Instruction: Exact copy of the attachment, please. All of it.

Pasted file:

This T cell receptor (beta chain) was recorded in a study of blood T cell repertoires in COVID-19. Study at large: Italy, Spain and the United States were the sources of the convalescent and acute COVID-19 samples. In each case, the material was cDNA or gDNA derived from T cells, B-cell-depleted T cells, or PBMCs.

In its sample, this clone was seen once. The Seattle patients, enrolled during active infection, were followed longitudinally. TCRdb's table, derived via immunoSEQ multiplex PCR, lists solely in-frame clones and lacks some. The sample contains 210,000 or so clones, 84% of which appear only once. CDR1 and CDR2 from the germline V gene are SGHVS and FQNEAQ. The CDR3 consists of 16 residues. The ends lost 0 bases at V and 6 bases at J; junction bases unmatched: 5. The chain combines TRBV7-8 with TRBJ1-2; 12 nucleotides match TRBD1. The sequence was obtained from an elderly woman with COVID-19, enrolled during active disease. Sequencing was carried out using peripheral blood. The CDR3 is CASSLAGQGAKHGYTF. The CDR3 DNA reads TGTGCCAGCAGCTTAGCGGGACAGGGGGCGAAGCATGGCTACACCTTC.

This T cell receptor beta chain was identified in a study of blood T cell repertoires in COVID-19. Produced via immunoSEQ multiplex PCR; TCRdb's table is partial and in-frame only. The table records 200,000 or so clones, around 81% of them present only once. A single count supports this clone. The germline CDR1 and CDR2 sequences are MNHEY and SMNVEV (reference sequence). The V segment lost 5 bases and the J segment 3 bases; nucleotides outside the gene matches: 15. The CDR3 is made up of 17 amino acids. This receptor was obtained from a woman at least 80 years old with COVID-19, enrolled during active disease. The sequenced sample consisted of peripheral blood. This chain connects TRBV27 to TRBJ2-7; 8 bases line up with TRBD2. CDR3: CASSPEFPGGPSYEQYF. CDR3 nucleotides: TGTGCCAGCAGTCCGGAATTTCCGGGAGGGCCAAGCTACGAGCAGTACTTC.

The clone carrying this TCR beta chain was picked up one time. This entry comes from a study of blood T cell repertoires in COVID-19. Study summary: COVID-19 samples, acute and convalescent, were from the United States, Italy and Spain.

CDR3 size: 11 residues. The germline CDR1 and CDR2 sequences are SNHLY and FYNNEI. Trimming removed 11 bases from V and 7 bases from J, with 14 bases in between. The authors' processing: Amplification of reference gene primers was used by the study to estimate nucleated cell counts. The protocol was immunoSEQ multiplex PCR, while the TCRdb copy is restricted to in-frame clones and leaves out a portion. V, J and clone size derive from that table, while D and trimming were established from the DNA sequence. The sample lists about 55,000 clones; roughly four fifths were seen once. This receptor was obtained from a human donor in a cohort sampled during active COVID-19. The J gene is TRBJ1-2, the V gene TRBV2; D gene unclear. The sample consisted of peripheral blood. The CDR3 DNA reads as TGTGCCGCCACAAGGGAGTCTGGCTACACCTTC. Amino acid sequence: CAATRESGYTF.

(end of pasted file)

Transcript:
This T cell receptor (beta chain) was recorded in a study of blood T cell repertoires in COVID-19. Study at large: Italy, Spain and the United States were the sources of the convalescent and acute COVID-19 samples. In each case, the material was cDNA or gDNA derived from T cells, B-cell-depleted T cells, or PBMCs.

In its sample, this clone was seen once. The Seattle patients, enrolled during active infection, were followed longitudinally. TCRdb's table, derived via immunoSEQ multiplex PCR, lists solely in-frame clones and lacks some. The sample contains 210,000 or so clones, 84% of which appear only once. CDR1 and CDR2 from the germline V gene are SGHVS and FQNEAQ. The CDR3 consists of 16 residues. The ends lost 0 bases at V and 6 bases at J; junction bases unmatched: 5. The chain combines TRBV7-8 with TRBJ1-2; 12 nucleotides match TRBD1. The sequence was obtained from an elderly woman with COVID-19, enrolled during active disease. Sequencing was carried out using peripheral blood. The CDR3 is CASSLAGQGAKHGYTF. The CDR3 DNA reads TGTGCCAGCAGCTTAGCGGGACAGGGGGCGAAGCATGGCTACACCTTC.

This T cell receptor beta chain was identified in a study of blood T cell repertoires in COVID-19. Produced via immunoSEQ multiplex PCR; TCRdb's table is partial and in-frame only. The table records 200,000 or so clones, around 81% of them present only once. A single count supports this clone. The germline CDR1 and CDR2 sequences are MNHEY and SMNVEV (reference sequence). The V segment lost 5 bases and the J segment 3 bases; nucleotides outside the gene matches: 15. The CDR3 is made up of 17 amino acids. This receptor was obtained from a woman at least 80 years old with COVID-19, enrolled during active disease. The sequenced sample consisted of peripheral blood. This chain connects TRBV27 to TRBJ2-7; 8 bases line up with TRBD2. CDR3: CASSPEFPGGPSYEQYF. CDR3 nucleotides: TGTGCCAGCAGTCCGGAATTTCCGGGAGGGCCAAGCTACGAGCAGTACTTC.

The clone carrying this TCR beta chain was picked up one time. This entry comes from a study of blood T cell repertoires in COVID-19. Study summary: COVID-19 samples, acute and convalescent, were from the United States, Italy and Spain.

CDR3 size: 11 residues. The germline CDR1 and CDR2 sequences are SNHLY and FYNNEI. Trimming removed 11 bases from V and 7 bases from J, with 14 bases in between. The authors' processing: Amplification of reference gene primers was used by the study to estimate nucleated cell counts. The protocol was immunoSEQ multiplex PCR, while the TCRdb copy is restricted to in-frame clones and leaves out a portion. V, J and clone size derive from that table, while D and trimming were established from the DNA sequence. The sample lists about 55,000 clones; roughly four fifths were seen once. This receptor was obtained from a human donor in a cohort sampled during active COVID-19. The J gene is TRBJ1-2, the V gene TRBV2; D gene unclear. The sample consisted of peripheral blood. The CDR3 DNA reads as TGTGCCGCCACAAGGGAGTCTGGCTACACCTTC. Amino acid sequence: CAATRESGYTF.